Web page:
Wednesday, March 28, 2012

Vote for the 2012 MENA Travel Awards

One of my favorite restaurants here in Jeddah, the fabulous Il Villaggio Restaurant, has been nominated for a prestigious 2012 MENA Travel Award in the Best Fine Dining Restaurant category.

I wrote about the wonderful evening my husband and I spent at Il Villaggio earlier this year in this post.

To cast your vote for Il Villaggio Restaurant, simply click here, cast your vote and fill out a simple form. You can only vote once in this competition, but I urge you to please cast your vote for Il Villaggio!

You can get further information about the competition on the MENA website. Here is an excerpt:
The MENA Travel Awards 2012 “ Champions of Service Quality “ Award will be presented to, once again, recognize top industry organizations who have shown the extra mile of success in the Middle East & North Africa's growing travel industry. This is no self-congratulatory exercise, or ‘best advertiser' award. It is a real opportunity to receive meaningful recognition from the Region’s travelers, guests, and customers while being highly recognized by both regional and international travel, and the hospitality industries.

Tuesday, March 27, 2012


Living in Saudi Arabia, I quickly learned that the scented oils everyone uses here are called “oud” (rhymes with “food”). But that’s not the kind of oud this post is about. Oud is also the name for a beautiful stringed instrument that is used in Middle Eastern and North African music.

We were out walking one evening when I spied this shop that sells oud stringed instruments. The shopkeeper told us that the cost of an oud starts at about SR200 (about $50 US) and goes up to about SR1000 (about $250 US).

The oud is a very distinctive looking instrument. The main body of the oud is made of wood, hollow and pear-shaped with a rounded back side. There are usually three sound holes which can be outlined with a painted design or mother of pearl. On a more expensive oud, the sound holes are often adorned with intricately carved bone or cut-out wood rosettes.

It also has no frets and a much shorter neck than a guitar. The neck of the oud has a big crick or bend in it as well. If you are familiar with what a lute looks like, the oud is its cousin.

Both the lute and the oud have been around for thousands of years. Because of its lack of frets like most other stringed instruments have, the oud is played with lots of sliding and lots of vibrato on its strings. Most oud instruments have eleven stings.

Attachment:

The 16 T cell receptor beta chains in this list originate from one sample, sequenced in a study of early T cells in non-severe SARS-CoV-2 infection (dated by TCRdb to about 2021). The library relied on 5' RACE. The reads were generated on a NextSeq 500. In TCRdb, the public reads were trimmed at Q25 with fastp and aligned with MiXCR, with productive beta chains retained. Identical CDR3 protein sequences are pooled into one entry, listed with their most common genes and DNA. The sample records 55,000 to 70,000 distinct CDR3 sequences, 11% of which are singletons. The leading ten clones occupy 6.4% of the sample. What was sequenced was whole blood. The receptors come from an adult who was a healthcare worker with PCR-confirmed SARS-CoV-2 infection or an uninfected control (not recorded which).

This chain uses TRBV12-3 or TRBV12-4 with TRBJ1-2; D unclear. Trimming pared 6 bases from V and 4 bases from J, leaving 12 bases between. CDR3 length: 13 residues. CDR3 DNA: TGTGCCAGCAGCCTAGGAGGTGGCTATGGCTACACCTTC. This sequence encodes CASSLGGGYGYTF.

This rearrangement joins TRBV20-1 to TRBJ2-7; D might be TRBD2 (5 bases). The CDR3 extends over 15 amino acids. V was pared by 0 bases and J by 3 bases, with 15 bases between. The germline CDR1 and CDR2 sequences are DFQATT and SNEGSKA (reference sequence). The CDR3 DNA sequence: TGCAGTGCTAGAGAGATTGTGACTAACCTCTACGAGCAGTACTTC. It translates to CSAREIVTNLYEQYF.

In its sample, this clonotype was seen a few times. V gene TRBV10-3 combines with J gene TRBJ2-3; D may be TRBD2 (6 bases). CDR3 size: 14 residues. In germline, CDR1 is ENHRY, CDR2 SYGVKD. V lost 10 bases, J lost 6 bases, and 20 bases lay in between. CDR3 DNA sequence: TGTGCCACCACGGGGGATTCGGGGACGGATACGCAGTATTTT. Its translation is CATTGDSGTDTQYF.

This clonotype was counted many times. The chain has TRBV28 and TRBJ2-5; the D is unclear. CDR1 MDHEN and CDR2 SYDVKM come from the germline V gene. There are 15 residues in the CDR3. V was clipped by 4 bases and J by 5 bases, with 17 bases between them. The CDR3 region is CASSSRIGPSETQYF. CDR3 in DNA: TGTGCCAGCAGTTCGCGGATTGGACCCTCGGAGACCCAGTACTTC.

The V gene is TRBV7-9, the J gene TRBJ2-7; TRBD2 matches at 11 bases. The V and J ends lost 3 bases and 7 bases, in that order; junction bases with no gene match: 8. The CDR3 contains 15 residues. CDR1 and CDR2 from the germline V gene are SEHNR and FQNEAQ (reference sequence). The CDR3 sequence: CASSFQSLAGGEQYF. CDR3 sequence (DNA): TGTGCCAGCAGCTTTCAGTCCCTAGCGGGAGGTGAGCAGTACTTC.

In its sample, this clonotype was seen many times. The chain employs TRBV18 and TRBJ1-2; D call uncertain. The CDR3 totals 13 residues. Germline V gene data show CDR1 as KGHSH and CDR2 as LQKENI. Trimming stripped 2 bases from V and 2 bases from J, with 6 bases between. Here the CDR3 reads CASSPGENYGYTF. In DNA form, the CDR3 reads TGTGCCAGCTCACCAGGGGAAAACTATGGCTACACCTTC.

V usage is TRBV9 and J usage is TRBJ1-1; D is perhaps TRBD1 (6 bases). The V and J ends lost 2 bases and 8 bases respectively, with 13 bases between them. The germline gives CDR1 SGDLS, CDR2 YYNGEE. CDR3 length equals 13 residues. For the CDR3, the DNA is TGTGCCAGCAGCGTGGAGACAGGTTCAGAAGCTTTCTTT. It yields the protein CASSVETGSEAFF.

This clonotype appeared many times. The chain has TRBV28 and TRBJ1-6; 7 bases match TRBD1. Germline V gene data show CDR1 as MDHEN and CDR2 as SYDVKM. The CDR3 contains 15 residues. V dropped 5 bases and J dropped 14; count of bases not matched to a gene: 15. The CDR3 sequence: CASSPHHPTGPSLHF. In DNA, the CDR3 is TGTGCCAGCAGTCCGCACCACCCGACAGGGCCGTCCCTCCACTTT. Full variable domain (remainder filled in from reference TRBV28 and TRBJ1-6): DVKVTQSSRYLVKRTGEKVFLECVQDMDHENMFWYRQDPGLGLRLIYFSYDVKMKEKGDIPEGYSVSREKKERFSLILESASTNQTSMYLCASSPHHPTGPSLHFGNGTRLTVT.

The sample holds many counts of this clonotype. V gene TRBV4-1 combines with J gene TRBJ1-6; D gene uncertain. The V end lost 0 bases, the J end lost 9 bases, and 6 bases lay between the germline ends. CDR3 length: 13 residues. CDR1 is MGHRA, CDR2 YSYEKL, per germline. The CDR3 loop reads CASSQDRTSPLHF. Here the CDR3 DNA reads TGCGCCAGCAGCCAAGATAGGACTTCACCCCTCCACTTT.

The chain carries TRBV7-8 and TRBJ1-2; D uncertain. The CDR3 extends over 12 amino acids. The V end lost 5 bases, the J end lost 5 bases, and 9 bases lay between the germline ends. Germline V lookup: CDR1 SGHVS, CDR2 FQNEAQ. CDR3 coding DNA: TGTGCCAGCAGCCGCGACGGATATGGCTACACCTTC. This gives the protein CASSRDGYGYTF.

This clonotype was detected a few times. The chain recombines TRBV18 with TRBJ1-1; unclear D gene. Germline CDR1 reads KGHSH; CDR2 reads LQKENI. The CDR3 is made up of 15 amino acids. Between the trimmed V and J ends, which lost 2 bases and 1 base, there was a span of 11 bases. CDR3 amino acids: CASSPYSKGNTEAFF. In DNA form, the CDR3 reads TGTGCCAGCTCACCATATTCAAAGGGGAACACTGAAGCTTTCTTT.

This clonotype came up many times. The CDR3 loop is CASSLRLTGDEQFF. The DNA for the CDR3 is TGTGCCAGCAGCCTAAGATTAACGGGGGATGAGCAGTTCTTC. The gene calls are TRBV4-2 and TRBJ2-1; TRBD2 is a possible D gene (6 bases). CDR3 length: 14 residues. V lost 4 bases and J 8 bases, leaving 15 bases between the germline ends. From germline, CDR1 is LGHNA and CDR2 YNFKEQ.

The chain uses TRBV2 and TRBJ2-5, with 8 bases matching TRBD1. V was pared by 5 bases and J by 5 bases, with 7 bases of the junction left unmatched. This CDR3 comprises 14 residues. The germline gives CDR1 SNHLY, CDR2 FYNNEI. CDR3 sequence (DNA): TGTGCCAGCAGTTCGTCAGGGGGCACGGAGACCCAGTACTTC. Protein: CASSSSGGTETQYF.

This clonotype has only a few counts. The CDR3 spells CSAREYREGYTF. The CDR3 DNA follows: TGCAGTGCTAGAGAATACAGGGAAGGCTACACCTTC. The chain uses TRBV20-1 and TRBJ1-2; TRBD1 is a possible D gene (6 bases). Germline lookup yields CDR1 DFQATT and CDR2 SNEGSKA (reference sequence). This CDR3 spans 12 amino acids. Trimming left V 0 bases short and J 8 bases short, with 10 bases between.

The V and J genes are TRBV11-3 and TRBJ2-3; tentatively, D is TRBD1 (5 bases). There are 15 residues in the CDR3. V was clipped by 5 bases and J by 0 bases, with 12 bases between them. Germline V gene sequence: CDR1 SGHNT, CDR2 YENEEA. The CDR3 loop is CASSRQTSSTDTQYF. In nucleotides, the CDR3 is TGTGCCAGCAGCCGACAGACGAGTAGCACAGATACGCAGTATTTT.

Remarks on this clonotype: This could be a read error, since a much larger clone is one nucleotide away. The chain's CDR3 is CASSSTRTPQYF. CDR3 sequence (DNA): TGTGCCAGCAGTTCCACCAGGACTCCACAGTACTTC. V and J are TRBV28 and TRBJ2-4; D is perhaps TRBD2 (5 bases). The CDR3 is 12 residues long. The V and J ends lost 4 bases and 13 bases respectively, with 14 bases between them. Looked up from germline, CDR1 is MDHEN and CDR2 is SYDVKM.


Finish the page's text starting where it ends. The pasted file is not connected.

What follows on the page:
The oud also comes in an electrical format which does not have the rounded hollow pear shaped body. This is what the electrical oud looks like.

This short video features Oud Music by Ali Hassan:

To listen to a longer song of oud music, watch this YouTube video featuring Abdel Wahab on the oud:

Thursday, March 22, 2012

Saudi Weddings

I know you will enjoy reading these three posts by fellow bloggers Qusay, Nidal M, and Layla, who explain in detail about weddings in Saudi Arabia. Men and women in Saudi Arabia generally have gender segregated weddings, with separate events for men and women. Unfortunately you will never see what the woman's side of the wedding ever looks like. While Saudi women dress to the nines when they attend weddings, cameras are generally not allowed because the women inside are not properly covered. But trust me, the Saudi women go all out with expensive sexy ballgowns, heavy makeup, and glittering shoes and jewelry.

Qusay's post, called "Saudi Arabia Jeddah Weddings," talks about the wedding process and traditions, and also has a link to a wonderful wedding video (men only, of course) which features the music, the dancing, the joy, and a very handsome groom.

Nidal M's post, "Weddings in Saudi Arabia," has fabulous photos along with his charming commentary from various weddings he has photographed. You will be delighted when you view his photos. You'll gain an insight into a world that very few outsiders ever get the chance to see.

Layla of Blue Abaya recently wrote a very engaging, entertaining, and endearing minute-by-minute post about her first huge Saudi Wedding Extravaganza. I found myself laughing out loud at some of her descriptions of the evening's events.

I wrote a post quite a while ago describing "My 1st Saudi Wedding" I ever attended here. Of course, no two weddings are ever the same. Each one has its own uniqueness that the bride wishes to include in her special day.


Saturday, March 17, 2012

A Stroll Through Historical Jeddah

This is a lovely short video showing the oldest and historical part of Jeddah, called Al Balad. I'm sorry I wasn't able to participate in yesterday's tour this time because each time I go to Al Balad, there is always something new to learn and see.

I've posted previously about a similar "Tour of Al Balad" a couple of years ago that I was fortunate enough to take.

I also wrote this more detailed post called "Old Jeddah and the Al Balad District."